This stewardship party is primarily focused on preparing Sod House Ranch for visitors. This includes trail maintenance, expanding ADA access along trails, preparing artifacts and buildings for visitors, clearing vegetation, and other visitor services-related projects. There may also be some work removing Russian olives, planting cottonwoods at the rookery, and other habitat-related work.
Tasks for this stewardship weekend are varied, allowing volunteers to select tasks with which they are most comfortable. Volunteers will primarily be tasked with weed-eating, driving a riding lawn mower, moving gravel with wheelbarrows and rakes, and sweeping buildings.
About the Historic Sod House Ranch
Historic Sod House Ranch is home to the largest Great Blue Heron and Great Egret nesting colony at Malheur National Wildlife Refuge (MNWR). Sod House Ranch is a homestead era collection of buildings and stand of cottonwoods from the original ranch. Sod House is closed during the breeding season, so that visitors don’t disturb the nesting herons and egrets, opening August 15th, after the nesting season has mostly ended. Aside from nesting herons and egrets, Sod House is also home to the first successful Bald Eagle nest at MNWR in over 100 years. Other wildlife that may be seen at Sod House in late summer include orioles, tanagers, several sparrow species, and other passerines and staging waterbirds.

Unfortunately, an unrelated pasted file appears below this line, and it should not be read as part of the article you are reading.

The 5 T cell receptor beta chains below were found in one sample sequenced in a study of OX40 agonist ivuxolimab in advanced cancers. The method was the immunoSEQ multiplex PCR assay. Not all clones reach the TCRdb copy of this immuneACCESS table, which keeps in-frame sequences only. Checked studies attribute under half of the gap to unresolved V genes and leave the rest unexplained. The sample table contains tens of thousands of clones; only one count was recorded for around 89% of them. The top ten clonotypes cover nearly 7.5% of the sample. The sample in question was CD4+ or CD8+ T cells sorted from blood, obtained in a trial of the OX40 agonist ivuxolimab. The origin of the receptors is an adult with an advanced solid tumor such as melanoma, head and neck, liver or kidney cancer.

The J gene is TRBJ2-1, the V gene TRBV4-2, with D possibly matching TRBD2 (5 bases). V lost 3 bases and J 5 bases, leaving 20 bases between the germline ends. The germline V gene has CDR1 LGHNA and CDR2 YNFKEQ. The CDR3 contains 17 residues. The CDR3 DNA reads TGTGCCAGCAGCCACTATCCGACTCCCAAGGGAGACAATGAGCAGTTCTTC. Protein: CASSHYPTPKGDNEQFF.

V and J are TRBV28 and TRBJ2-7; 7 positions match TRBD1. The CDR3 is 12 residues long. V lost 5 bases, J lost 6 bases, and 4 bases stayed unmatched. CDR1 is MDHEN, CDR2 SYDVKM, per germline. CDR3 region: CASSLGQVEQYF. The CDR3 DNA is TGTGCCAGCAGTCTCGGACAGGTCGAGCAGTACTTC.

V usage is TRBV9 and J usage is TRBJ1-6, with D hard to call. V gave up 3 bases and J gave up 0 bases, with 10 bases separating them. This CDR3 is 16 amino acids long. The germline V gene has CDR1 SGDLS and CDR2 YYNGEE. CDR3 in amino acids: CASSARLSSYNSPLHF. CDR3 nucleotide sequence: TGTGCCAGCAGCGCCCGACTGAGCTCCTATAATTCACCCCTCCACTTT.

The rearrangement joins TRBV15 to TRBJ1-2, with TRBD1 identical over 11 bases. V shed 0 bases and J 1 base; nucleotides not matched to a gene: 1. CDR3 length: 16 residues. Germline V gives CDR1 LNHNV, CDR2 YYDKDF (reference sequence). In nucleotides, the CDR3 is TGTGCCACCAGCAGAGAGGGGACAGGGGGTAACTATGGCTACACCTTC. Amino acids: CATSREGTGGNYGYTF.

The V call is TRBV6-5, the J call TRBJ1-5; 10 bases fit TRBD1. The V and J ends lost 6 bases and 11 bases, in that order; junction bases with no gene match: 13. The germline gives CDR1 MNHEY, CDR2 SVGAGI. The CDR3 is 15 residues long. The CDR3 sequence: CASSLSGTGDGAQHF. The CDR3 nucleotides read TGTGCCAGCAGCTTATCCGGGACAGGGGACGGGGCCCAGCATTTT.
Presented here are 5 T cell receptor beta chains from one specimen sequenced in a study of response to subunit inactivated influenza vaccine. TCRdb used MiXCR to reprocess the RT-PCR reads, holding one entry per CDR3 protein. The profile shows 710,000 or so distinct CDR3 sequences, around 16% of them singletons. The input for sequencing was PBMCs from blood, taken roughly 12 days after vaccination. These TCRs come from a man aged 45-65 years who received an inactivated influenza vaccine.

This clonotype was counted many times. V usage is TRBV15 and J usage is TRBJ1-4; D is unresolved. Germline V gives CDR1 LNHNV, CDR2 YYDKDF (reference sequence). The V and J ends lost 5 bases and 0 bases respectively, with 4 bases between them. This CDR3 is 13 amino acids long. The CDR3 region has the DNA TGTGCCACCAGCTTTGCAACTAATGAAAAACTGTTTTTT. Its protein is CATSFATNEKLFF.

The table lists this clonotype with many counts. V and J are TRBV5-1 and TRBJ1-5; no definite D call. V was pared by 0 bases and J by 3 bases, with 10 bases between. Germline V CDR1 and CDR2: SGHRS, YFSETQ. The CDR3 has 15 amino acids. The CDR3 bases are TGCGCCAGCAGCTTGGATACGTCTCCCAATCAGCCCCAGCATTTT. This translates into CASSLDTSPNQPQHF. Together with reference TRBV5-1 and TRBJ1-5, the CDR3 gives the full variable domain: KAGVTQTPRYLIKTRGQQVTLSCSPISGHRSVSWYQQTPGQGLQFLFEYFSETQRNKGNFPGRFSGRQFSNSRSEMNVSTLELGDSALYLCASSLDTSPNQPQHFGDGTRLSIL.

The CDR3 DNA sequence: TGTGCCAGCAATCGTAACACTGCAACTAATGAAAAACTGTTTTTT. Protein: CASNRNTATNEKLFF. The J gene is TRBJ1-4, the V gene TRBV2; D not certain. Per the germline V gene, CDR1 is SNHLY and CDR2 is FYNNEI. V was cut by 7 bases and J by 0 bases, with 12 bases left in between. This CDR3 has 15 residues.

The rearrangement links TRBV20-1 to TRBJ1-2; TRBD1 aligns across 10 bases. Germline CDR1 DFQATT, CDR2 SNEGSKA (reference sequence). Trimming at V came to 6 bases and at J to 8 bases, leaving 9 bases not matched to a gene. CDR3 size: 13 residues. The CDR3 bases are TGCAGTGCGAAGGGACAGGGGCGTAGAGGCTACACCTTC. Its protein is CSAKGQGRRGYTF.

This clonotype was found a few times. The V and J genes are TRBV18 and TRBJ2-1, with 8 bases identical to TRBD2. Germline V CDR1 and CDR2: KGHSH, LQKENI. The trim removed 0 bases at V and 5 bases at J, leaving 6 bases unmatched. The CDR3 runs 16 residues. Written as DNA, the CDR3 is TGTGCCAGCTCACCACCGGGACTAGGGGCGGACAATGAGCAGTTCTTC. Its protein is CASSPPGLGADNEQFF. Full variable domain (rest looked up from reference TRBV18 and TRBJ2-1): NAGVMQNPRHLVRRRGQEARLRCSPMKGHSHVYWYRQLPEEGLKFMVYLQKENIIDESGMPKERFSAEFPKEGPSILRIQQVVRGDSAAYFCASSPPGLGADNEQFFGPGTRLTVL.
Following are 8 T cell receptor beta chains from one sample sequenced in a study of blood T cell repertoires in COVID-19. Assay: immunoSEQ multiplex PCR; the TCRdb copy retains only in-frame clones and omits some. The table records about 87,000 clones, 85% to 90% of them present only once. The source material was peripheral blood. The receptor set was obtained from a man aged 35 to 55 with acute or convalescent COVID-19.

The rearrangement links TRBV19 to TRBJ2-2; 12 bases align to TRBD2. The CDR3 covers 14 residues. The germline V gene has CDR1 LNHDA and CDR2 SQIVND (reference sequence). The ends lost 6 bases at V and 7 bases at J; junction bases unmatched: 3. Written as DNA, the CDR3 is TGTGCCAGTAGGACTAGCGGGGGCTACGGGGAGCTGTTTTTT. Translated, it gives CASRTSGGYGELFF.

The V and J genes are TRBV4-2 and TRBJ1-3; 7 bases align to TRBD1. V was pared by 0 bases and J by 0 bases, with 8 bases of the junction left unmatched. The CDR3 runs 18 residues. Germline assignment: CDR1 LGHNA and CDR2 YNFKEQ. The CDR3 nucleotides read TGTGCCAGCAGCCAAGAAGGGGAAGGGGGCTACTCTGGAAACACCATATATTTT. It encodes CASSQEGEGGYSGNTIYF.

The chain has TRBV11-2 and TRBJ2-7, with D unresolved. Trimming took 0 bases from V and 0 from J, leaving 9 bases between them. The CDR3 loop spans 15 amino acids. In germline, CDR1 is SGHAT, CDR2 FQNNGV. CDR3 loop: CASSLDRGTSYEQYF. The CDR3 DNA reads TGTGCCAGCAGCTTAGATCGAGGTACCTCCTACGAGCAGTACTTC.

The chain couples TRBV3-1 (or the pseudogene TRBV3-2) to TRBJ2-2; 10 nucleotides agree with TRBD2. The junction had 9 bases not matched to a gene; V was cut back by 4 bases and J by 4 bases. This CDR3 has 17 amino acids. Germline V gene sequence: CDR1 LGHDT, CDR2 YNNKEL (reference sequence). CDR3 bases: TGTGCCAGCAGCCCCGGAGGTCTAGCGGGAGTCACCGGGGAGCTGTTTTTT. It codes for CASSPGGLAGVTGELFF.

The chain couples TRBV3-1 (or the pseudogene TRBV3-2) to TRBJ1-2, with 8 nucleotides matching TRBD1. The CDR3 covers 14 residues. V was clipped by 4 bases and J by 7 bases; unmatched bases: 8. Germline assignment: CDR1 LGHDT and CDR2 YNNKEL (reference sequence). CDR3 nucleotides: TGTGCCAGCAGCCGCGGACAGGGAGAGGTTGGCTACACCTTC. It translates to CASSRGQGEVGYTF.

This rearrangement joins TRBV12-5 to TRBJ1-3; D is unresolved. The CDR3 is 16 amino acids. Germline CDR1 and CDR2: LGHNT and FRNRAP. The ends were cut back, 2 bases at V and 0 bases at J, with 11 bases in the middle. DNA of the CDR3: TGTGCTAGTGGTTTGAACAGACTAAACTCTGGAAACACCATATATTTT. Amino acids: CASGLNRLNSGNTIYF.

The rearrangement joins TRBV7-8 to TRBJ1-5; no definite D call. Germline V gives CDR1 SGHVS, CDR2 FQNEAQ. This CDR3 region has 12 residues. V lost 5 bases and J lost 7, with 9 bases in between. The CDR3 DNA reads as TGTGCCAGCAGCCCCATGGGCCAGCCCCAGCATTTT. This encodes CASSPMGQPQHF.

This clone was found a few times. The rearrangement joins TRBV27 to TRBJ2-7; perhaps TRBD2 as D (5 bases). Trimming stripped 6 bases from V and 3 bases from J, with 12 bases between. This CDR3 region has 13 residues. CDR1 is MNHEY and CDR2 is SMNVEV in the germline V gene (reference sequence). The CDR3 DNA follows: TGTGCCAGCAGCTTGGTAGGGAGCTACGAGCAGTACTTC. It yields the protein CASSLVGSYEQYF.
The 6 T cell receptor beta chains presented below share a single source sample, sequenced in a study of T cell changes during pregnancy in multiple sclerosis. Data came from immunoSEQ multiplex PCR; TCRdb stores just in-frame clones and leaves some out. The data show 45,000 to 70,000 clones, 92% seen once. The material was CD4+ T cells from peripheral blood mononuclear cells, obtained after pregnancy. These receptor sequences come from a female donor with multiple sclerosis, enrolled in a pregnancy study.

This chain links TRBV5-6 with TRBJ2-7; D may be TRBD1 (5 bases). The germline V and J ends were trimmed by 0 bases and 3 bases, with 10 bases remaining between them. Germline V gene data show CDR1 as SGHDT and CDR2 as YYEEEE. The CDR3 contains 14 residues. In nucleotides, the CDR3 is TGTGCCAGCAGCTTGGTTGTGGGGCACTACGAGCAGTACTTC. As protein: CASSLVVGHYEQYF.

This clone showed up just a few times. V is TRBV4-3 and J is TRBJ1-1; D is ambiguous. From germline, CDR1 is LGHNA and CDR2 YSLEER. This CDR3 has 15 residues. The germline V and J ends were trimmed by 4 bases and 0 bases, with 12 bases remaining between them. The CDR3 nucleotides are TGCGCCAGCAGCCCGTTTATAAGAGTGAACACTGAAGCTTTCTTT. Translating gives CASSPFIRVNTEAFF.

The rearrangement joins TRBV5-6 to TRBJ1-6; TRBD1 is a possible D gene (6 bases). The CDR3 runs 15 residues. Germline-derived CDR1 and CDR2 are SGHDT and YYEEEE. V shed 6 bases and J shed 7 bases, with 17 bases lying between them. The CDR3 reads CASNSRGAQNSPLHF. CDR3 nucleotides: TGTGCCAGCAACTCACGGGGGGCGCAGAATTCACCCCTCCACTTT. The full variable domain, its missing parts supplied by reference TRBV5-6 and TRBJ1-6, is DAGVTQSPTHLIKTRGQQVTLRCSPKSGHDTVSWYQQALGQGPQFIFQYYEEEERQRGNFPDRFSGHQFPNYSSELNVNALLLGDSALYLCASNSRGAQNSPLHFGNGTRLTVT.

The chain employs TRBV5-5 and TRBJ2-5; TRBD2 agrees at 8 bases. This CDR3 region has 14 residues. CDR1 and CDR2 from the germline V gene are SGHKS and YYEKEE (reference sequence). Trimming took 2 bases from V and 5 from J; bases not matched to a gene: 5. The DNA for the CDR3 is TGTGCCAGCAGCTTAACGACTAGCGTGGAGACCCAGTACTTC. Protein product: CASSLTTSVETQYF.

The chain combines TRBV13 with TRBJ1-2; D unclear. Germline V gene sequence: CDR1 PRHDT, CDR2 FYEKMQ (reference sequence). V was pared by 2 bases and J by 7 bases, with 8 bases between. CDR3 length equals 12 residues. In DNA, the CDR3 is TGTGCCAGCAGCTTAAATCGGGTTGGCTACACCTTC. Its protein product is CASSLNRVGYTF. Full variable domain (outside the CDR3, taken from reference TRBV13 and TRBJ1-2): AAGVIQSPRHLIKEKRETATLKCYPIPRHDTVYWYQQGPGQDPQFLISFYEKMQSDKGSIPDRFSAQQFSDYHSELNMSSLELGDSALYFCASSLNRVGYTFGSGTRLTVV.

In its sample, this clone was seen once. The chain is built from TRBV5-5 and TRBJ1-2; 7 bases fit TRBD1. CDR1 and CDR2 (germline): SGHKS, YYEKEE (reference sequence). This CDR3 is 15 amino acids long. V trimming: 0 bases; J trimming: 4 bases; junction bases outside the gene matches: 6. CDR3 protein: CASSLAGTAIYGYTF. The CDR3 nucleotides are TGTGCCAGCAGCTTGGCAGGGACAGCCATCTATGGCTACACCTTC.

- Sod House’s historic buildings need love annually and you get to be part of that!
- An ADA accessible trail is important for creating a more equitable experience at Sod House.
- A sense of satisfaction from knowing you’re part of providing visitor access and experiences at an historic place at Malheur NWR.
- Housing will be provided on refuge at Sod House Ranch (or headquarters, weather dependent).
- Participants will be required to camp, or can find lodging in town if not comfortable with camping. In cases of inclement weather, volunteers may be put up in Refuge housing at headquarters.
- Camp kitchen will be available at Sod House.
Questions? Contact Teresa Wicks, Eastern Oregon Field Coordinator at firstname.lastname@example.org.